Hope Star from Hope, Arkansas on December 23, 1948 · Page 10
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Hope Star from Hope, Arkansas · Page 10

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Hope, Arkansas
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Thursday, December 23, 1948
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Page 10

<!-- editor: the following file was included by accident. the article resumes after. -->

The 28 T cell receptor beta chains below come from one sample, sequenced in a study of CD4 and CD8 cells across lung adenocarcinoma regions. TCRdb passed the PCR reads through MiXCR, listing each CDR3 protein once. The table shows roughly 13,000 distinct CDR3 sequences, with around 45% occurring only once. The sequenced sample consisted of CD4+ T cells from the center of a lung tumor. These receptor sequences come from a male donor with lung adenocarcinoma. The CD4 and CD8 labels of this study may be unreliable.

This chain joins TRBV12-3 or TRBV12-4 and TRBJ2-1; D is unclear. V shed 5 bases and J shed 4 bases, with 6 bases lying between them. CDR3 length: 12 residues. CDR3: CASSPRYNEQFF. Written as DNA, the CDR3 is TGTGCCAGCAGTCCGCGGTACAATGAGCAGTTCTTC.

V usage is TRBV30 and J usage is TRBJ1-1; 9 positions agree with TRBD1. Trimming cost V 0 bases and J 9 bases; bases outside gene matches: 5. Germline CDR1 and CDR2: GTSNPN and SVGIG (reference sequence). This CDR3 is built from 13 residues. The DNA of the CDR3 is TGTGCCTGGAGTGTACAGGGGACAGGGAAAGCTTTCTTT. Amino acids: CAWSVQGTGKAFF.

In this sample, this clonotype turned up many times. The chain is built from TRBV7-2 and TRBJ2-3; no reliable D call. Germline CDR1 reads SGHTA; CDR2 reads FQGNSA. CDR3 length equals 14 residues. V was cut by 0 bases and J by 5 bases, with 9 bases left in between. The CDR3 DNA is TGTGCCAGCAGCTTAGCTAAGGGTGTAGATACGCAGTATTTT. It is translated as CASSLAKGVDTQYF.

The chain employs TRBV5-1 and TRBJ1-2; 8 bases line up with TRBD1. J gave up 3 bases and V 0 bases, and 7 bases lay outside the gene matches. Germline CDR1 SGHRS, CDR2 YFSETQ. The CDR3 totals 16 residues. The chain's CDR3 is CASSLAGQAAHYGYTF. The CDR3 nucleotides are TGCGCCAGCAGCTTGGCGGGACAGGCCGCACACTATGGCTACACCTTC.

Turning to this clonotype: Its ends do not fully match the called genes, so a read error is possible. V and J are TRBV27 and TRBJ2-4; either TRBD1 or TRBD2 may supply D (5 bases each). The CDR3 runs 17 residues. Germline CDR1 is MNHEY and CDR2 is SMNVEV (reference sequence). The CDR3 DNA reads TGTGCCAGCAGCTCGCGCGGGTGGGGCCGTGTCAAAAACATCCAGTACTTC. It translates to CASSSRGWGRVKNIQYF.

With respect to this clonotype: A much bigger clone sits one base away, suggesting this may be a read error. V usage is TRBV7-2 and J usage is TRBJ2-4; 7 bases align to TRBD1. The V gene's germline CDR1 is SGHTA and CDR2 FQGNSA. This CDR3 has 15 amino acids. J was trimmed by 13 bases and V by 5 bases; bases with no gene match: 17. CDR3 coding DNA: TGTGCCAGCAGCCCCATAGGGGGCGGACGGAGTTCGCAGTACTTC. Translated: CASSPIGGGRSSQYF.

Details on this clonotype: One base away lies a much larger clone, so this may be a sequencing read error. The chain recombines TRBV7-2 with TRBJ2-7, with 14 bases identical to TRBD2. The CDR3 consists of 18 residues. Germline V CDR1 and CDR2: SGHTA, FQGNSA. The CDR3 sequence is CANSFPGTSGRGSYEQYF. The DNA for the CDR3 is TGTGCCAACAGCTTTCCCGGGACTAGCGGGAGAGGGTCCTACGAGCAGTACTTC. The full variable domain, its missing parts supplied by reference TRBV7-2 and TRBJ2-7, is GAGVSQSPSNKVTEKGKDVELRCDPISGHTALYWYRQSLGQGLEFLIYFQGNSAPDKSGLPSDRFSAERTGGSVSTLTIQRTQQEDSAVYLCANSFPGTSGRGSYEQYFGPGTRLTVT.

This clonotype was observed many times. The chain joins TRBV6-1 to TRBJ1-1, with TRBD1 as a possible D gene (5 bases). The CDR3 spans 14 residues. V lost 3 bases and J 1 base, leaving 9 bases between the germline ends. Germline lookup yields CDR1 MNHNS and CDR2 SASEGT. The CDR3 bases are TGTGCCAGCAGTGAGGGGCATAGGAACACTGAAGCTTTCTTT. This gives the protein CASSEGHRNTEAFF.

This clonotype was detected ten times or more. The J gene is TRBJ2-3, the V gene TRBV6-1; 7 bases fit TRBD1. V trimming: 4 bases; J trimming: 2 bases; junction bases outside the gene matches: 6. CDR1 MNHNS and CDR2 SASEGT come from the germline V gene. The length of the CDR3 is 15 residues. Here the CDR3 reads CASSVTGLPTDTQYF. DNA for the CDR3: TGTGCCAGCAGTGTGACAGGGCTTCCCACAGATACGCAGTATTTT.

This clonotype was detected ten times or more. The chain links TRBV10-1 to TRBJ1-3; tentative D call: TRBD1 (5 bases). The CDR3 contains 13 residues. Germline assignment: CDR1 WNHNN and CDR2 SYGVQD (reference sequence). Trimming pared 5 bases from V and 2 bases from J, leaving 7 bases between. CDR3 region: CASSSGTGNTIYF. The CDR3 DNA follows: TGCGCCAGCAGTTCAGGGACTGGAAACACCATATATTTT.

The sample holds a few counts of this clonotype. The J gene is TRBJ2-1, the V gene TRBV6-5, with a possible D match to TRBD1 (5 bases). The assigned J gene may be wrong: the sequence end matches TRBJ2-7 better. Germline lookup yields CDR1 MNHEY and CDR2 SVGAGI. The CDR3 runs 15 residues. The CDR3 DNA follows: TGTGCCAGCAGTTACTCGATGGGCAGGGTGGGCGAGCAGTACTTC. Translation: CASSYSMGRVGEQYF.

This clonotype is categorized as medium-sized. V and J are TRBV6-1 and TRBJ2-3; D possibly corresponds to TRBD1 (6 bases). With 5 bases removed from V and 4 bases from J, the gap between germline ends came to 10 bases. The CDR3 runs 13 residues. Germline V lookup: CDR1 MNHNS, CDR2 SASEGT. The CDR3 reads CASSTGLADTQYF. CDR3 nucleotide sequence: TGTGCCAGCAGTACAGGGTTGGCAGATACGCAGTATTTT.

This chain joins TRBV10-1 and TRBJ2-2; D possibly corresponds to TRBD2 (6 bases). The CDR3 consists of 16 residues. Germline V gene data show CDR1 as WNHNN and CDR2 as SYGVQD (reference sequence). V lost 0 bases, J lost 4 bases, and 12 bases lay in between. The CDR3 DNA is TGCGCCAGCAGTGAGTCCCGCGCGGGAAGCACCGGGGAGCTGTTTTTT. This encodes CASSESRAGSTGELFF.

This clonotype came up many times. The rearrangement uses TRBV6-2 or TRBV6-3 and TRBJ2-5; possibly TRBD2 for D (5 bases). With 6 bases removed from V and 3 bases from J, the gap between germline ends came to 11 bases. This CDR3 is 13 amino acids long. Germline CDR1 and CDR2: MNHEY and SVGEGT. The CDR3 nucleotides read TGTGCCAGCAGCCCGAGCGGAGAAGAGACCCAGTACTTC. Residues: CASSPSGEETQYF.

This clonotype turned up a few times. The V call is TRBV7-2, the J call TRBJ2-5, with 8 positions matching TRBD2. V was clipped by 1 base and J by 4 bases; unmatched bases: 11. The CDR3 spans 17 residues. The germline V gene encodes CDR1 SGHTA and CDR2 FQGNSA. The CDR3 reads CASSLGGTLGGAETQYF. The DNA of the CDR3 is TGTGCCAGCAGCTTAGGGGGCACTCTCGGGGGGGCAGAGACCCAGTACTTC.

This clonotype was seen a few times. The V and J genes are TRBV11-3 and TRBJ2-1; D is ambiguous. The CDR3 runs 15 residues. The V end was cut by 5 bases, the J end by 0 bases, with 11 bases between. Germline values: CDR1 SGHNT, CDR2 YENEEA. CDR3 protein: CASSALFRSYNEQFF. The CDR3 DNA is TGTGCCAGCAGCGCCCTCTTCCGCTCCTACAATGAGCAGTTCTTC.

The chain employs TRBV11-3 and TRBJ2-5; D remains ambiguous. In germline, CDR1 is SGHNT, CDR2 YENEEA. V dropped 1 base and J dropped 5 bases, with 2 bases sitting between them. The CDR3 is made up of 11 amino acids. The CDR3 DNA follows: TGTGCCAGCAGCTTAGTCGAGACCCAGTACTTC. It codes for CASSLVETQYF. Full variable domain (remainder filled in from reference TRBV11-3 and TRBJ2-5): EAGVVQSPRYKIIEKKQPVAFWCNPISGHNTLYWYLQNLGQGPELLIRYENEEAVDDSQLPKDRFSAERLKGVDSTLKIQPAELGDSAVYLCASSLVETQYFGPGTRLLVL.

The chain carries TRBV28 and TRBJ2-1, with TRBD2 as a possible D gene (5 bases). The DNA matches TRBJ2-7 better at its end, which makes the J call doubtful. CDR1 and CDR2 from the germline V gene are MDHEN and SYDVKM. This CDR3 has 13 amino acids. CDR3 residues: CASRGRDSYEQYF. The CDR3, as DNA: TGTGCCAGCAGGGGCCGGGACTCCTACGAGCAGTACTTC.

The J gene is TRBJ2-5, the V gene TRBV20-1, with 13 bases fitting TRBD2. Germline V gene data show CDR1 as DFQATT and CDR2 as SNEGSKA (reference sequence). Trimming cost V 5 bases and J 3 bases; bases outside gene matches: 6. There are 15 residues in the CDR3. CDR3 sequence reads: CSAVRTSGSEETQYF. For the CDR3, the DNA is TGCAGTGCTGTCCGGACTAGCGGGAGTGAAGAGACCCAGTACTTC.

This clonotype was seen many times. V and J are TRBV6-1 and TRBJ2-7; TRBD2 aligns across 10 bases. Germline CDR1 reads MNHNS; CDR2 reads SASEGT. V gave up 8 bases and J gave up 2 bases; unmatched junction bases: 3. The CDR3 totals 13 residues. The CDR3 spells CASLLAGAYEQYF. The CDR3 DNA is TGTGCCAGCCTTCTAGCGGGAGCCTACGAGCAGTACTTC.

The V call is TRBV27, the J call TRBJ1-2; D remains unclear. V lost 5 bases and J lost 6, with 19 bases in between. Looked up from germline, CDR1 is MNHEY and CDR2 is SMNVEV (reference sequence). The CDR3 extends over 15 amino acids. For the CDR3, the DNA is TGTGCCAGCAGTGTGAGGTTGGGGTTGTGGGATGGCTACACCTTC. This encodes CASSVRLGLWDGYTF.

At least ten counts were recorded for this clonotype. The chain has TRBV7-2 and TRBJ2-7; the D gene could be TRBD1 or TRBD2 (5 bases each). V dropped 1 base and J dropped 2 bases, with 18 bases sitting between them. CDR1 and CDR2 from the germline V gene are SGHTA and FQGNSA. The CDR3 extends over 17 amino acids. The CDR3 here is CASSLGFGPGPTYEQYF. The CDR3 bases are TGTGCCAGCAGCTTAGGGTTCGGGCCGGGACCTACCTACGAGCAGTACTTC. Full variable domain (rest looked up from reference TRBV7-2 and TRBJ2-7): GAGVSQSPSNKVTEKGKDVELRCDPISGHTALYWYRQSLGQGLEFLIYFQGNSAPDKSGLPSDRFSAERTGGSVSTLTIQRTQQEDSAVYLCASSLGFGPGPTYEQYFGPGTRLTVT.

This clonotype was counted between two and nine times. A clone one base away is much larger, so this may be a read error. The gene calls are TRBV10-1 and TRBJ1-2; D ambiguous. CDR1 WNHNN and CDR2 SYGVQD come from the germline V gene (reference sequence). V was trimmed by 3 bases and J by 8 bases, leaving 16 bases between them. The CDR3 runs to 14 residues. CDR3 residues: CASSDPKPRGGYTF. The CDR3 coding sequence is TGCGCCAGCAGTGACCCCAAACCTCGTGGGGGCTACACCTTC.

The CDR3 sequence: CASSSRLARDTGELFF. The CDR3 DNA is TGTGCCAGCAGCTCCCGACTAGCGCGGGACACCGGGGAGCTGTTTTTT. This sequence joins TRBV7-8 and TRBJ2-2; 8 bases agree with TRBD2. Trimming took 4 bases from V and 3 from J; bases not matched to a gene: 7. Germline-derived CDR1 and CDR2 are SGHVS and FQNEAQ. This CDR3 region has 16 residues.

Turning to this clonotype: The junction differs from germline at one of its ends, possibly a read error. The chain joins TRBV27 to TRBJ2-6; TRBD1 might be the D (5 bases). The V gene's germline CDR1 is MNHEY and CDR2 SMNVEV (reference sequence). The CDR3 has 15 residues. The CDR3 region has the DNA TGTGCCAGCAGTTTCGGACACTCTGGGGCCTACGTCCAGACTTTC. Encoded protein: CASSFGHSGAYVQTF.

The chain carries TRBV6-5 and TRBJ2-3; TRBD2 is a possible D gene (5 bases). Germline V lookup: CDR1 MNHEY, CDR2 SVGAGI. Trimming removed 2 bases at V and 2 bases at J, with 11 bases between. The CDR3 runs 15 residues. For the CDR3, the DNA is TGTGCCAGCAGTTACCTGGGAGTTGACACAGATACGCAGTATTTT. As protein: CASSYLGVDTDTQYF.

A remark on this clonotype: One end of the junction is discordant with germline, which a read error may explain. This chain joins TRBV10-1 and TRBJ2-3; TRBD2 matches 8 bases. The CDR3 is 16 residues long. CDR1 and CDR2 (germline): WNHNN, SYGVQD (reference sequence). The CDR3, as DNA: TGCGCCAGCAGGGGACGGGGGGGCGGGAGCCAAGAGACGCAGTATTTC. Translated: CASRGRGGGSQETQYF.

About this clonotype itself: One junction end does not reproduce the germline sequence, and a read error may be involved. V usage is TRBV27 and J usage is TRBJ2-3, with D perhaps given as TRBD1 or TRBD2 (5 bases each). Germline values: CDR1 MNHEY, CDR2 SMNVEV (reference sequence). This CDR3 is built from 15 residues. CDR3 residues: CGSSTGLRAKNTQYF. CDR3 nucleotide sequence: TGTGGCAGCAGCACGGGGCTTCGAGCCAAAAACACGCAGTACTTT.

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Page Ten HOPE STAR, HOPE, ARKANSAS Thursday, December 23, 1948 ^, swell fellow thot he is, ; hos fold us that you've been mighty good folks the past year and so we're hoping that you will enjoy the festive occasion of Christmas to its fullest extent. Albert's Candy Co, 'ay this message convey to you our best wishes for itmas that will long be remembered. CLEANERS ! \ It won't be long until old Saint Nick will be knocking at your chimney, bringing you loads of happiness and joy. But before he arrives, v/e want to drop in for just O little visit to wish you a JOYFUL CHRISTMAS « J. Furniture & Appliance Co. 3 honc 881 s-jf-^L v-Wkr'""" """ ^ Grade Schools Have Full Xmas Prog y& At this sr.'tison of the year almost nil of us think of #ood lood. C;m't I you .snifll those j.;oorl if^-box | cookies that the. .sixth .i;i'f".lr>rs in i Mrs. Alva Williams' i-oom in lirook- 1 wood school '/midc'.' Each child brought in a cookie recipe which was phi cod on the blackboard. Then the copying of the rc'fipe war; .used as n "wrRiiiH lesson. Arilhmel?o entered into this as almost all recipes hay fractions. The cuhninatin." activity in this unit of work was when the boys and girls met in the lunchroom kitchen to make cookies from their two favorite recipes. Tuesday afternoon the girls, who had each been assigned a specific task, made their cookies. Those working were: Shelby Riley. Sandra Robins. Betty Lou Watkin's, Gloria Rolhwcll, Carolyn Long. Carolyn Huett, Nancy Smith, Bilye Wiliams. Vesta Key, and Molda Smith. Wednesday the boys who worked in the kitchen were: Charles Jordan, .lack Keck, Lee Lane, lOdwarcl Lcggctt, Ruei McKamic, Frankie McDowell, Russell Mitchell, Van Moore. Leon Mori-is, Lyndon Pate. Billy Russell, Carl Smith, Bill Thomas, Joe Barry Warren, Joe Watson, Ralph Wiggins, Billy Wray, and Glen Roberts. Thursday the cookies were baked and Friday they were eaten at the Christmas party. The upper grades of Garland, sponsored by Mrs. I-I. F. O/.mer, Mrs. James F. Ward, Mrs. Jess Davis, and Miss Mamie Bell Holt, gave the annual Christmas pageant for the pleasure of the P.T.A. on Wednesday afternoon. The Christmas story from Luke was presented in song and story under the title "The King is Born". The climax was reached in (he fourth scene when the Holy Family was shown with the adoration oC the shepherds and wise men. Ginny Hcrndon portrayed Mary and Joseph Rowe was Joseph. Mrs. Jess Davis was accompanist for the choir and Sue Moses was heard in a solo, "Away in a Manger." In the entrance hall of Garland School you will .see Ihe Merry Christmas greeting made and hung there by Marilyn Edward's father. The Favorite Cookie Books made by the fifth grade in Garland School have been given to the mothers in time for the Christmas baking. This same class has received a j lovely "thank you" note from Gle- noria Barbarcc of Bradley. Arkansas. She received one of the Thanksgiving boxes packed by the pupils and taken to the Julia Chester Hospital. If you want to visit a very at- ' tractive toy shop, just step into Mrs. Grady Williams' second grade room in Brookwood School. Some of the things for sale have been made by. the children, such tis the turkeys and candy cones, while some other toys you will find are trains, dolls, wagons, toys, and many other toys children think of at Christmas. Much value is being received from the unit of work as the children are learning to spell the names of the toys. Arithmetic is really put to use, as the price has to be marked on the toys and the amount one spends on toys added. You would really think you were in a place of business in downtown Hope when you hear the clicking of the little cash register they have to use. Tuesday night. December 14. Father's Night was observed in Oglesby School. The following Christmas program was given: Welcome—Albert Graves Reading, "P.T.A."—Patsy Roberts Reading, "Star of Bethlehem"— Jan Moses Play. "A Christmas Cinderella". Cast: Jimmy, Billy Gentry; Sarah, Anna Lou Barnes; Geraldine. Polly Jo Compton; Mrs. Jameson, Helen Marie Hall; Beggar Woman, Nell Cassidy. Piano solo, "White Christinas" —Paula Raley Reading. "Out of the Air" — Dwain O'Steen. Accordion Duet—LcRoy Brown and David Griffin. Piano solo, "Ice Carnival" — Bonila Cash. Reading, "A Complaint" — Carolyn Coffee, Piano solo—Betty Burroughs Play, "Tell It All on Christmas Eve"! Cast: Elaine Morton— Francos Weisenbergcr; Teresa, her guest— Mary Sue Powers; Madge, a friend —Audrey Light; Louise, a friend J —In Jean Dyers; Alice, a friend j —Mary Beth Routon: Philip. Elaine's brother, John Keck; Edward, brother of Alice— Weldo-.i Tillery. Christinas carols, Mrs. Klipsch'.s room. Those singing wort 1 : Kay Franks, Dana Lou Cunningham, Judy Moses, Betty Owen, Kirk James, Benjie Owens, Billy Blake., Volmer Dean Boyd and Darwin .Smith. They were accompanied by Sybil Shirley. Ushers were: Benjamin Newborn, Francos Nash. Barbara Taylor, Don Fuller, Dorothy Shope. Lou Neal Logan, Patricia Bearden, Billy Jo Baker, ]\Yldu Thompson. Ann Houston had charge of the register. Kei'iv-shnu'iiU; woiv served in the lunchroom bv the P.'J'.A. Wednesday night, December ]fi. Father's Night was observed al i Brnokwood School. A play i-ntitlod j "Christ Child" was given children in that school. Siu and art was the theme month's P.T.A. uroyram it carried out by the sever and duels, and Ihe. e'noir like a Christmas tree. The three kitu.'S were j Osborn. llaivoy Wilson. ;in I Martin. Refreshments wer i in the lunchroom by th.- P.T.A. i The iihn "Chi'istiuas Kh;ui.-ndy'' ha. 1 ', been shown this v.'cek at Garland, Bi'i iok wuod, und Paii-lev Sehols. Tbi.s ).; a Morv v, hich parallels ihe old ; ;inry of the ".Magic t'hrlsunas Tree". j Cix ;tU\'e an. h;i.s nieen iVjenUnMed i a number of time:., in our ;einM>U. \ ! but lliis time ihe .-.ub.ji.vl in "cjva- I live writing". In Mrs. Burroughs' ! room in Paisley Schoi'!. :-eine Yer*. i gucid Christmas poems have ix en | written. | The liriit to bo lead was \vrJl- | ten by Ju Beth Hi-ltig. I At Christmas Time i .Santa Ciaua and his reindeer j Come only once a year. j Bui when he corner he j Brings ;;uu:| cheer Su thai people remember him All the year. Santa fills the stockings With candy and fruit. That jolly old man in His little red suit. Then he picks up his Pack, puts his finger to His nose, And all of a sudden—up The chimney he goes. The second one was written by Wayne Johnson. 'Twas (lie night before Christmas And all through the streets There wasn't a sound, not oven heartbeats. While under a very small Christmas tree Old Santa was giving away gifts free. So some very cold Christmas 10 vo night If you stay awake you'll sure see a sight It will fill your heart with peace and good cheer, So slay awake this Christmas! My Dears. The third was written by Gin- anno Graves. 'Twas the night after Christmas Tn Junior's house JCvoryonc was stirring Even Grandfather's mouse. Mother was in the living room Trying to make things straight, Fal.her was in the parlor Fixing his bail. Junior was in the playroom Playing with his toys. While Santa was in bed Dreaming, of good little boys. As we near Christmas and many people's thoughts are turned toward expensive gifts, let us remember that "it's not what we give but what we share, for the gift without the giver is bare". College Kids Geftsnq a **.•# Break No Reversed Plato believed that we see by rrys generated in the body moving out through the eyes, but later science showed that we see by outside light rays which enter eyes. BY BETTY CLARKE At last cosmetic houses seem to realize that leen-v.<e and college girls don't have a barrel of money to .spend on be;uilifyi<i:,' Ih'.-mselves. Besides, most of them arc content I to settle for a make-down routine which gives them n pretty, natural and clean look. ] The budget-wise vnun<< u,rlv can ' pick up a kit and do her own permanent wave at home, savin:; the expense of a beauty salon. She can find a razor comb to help taper her hair and even save money on (haircuts. | There are lipsticks, powder and cream available that she can afford. A wardrobe of three lipsticks in popular shades can be bought for experimental purposes Cor Jess than it originally cost tor one lipstick. In this way tests can be made to determine the shades that arc most suil.nble. In Die ok! clays one purchased a lipstiek at a fancy price only to find the color did not suit. A college girl shouldn't have to spend her small allowance on perfume. Mom or Dad will give noisome on that special occasion if she expresses a desire for it. If she wants to invest in something sweet-smelling color.ne is inexpensive and a wonderful pick-me-up aC tor showers and before a date The enchanting thing about cologne is that it seems to last forever even though you douse yourself with it. School girls can save money on powder, if they like. Many of them prefer that shiny outdoor look. It is nice, however, to have a special box of powder for dates and this also can be a gift. The giver mi .. ght suggest having ii blended the j specially and this is a treat for I any girl. Wanda Butane & Appliance Co, CITY BAKERY Mr. and Mrs. Joe Jones Carolina cou/J fnis r The crackling of holly leaves, misifdoe over (he door, caroling voices of children ... what else could (his mean but Christinas? Yes, that joyous day is here and we of this organization wish you the most ilelighU'vil one anybody couk} have.. POWELL NASH jf With the pleasant thoughts •% that come from the knowledge »*• ^^ of many new friendships formed" * the past twelve months, if we warmly wish each of you * A MERRY CHRISTMAS 4 YOUR CASE DEALER AMD ALWAYS ^